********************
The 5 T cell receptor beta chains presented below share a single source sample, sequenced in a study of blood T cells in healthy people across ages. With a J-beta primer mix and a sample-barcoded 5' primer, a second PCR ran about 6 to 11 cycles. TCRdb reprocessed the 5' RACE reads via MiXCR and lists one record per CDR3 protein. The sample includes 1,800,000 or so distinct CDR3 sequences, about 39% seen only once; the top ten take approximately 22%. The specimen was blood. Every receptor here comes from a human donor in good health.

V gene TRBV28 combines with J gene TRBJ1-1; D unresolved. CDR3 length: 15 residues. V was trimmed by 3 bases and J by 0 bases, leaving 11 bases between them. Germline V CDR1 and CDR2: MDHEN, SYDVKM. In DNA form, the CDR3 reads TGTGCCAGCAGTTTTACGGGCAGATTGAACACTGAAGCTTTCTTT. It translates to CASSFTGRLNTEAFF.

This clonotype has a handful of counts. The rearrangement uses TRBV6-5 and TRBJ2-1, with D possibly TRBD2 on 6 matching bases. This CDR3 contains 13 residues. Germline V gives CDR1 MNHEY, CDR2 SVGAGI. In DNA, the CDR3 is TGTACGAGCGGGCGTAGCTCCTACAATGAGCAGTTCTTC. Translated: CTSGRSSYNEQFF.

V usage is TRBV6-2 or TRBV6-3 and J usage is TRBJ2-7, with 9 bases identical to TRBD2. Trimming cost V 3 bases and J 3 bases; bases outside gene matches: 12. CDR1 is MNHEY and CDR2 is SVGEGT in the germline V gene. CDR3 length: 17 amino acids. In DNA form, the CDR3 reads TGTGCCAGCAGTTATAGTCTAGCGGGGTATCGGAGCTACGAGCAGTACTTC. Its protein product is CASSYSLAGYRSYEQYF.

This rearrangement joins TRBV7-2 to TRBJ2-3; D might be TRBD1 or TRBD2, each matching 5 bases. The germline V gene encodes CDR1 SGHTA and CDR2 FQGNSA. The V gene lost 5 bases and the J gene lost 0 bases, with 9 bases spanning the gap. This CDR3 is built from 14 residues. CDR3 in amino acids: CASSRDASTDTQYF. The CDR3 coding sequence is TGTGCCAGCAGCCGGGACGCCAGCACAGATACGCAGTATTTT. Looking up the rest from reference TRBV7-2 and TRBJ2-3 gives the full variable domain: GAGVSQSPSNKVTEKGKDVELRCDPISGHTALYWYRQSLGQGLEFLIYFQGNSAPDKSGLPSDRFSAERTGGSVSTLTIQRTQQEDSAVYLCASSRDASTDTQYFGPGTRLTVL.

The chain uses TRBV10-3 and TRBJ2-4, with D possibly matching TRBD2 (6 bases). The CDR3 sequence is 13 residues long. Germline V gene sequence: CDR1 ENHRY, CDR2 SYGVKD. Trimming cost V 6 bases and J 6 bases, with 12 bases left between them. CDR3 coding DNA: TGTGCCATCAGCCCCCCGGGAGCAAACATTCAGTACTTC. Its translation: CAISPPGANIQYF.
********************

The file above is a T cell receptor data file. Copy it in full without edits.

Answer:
The 5 T cell receptor beta chains presented below share a single source sample, sequenced in a study of blood T cells in healthy people across ages. With a J-beta primer mix and a sample-barcoded 5' primer, a second PCR ran about 6 to 11 cycles. TCRdb reprocessed the 5' RACE reads via MiXCR and lists one record per CDR3 protein. The sample includes 1,800,000 or so distinct CDR3 sequences, about 39% seen only once; the top ten take approximately 22%. The specimen was blood. Every receptor here comes from a human donor in good health.

V gene TRBV28 combines with J gene TRBJ1-1; D unresolved. CDR3 length: 15 residues. V was trimmed by 3 bases and J by 0 bases, leaving 11 bases between them. Germline V CDR1 and CDR2: MDHEN, SYDVKM. In DNA form, the CDR3 reads TGTGCCAGCAGTTTTACGGGCAGATTGAACACTGAAGCTTTCTTT. It translates to CASSFTGRLNTEAFF.

This clonotype has a handful of counts. The rearrangement uses TRBV6-5 and TRBJ2-1, with D possibly TRBD2 on 6 matching bases. This CDR3 contains 13 residues. Germline V gives CDR1 MNHEY, CDR2 SVGAGI. In DNA, the CDR3 is TGTACGAGCGGGCGTAGCTCCTACAATGAGCAGTTCTTC. Translated: CTSGRSSYNEQFF.

V usage is TRBV6-2 or TRBV6-3 and J usage is TRBJ2-7, with 9 bases identical to TRBD2. Trimming cost V 3 bases and J 3 bases; bases outside gene matches: 12. CDR1 is MNHEY and CDR2 is SVGEGT in the germline V gene. CDR3 length: 17 amino acids. In DNA form, the CDR3 reads TGTGCCAGCAGTTATAGTCTAGCGGGGTATCGGAGCTACGAGCAGTACTTC. Its protein product is CASSYSLAGYRSYEQYF.

This rearrangement joins TRBV7-2 to TRBJ2-3; D might be TRBD1 or TRBD2, each matching 5 bases. The germline V gene encodes CDR1 SGHTA and CDR2 FQGNSA. The V gene lost 5 bases and the J gene lost 0 bases, with 9 bases spanning the gap. This CDR3 is built from 14 residues. CDR3 in amino acids: CASSRDASTDTQYF. The CDR3 coding sequence is TGTGCCAGCAGCCGGGACGCCAGCACAGATACGCAGTATTTT. Looking up the rest from reference TRBV7-2 and TRBJ2-3 gives the full variable domain: GAGVSQSPSNKVTEKGKDVELRCDPISGHTALYWYRQSLGQGLEFLIYFQGNSAPDKSGLPSDRFSAERTGGSVSTLTIQRTQQEDSAVYLCASSRDASTDTQYFGPGTRLTVL.

The chain uses TRBV10-3 and TRBJ2-4, with D possibly matching TRBD2 (6 bases). The CDR3 sequence is 13 residues long. Germline V gene sequence: CDR1 ENHRY, CDR2 SYGVKD. Trimming cost V 6 bases and J 6 bases, with 12 bases left between them. CDR3 coding DNA: TGTGCCATCAGCCCCCCGGGAGCAAACATTCAGTACTTC. Its translation: CAISPPGANIQYF.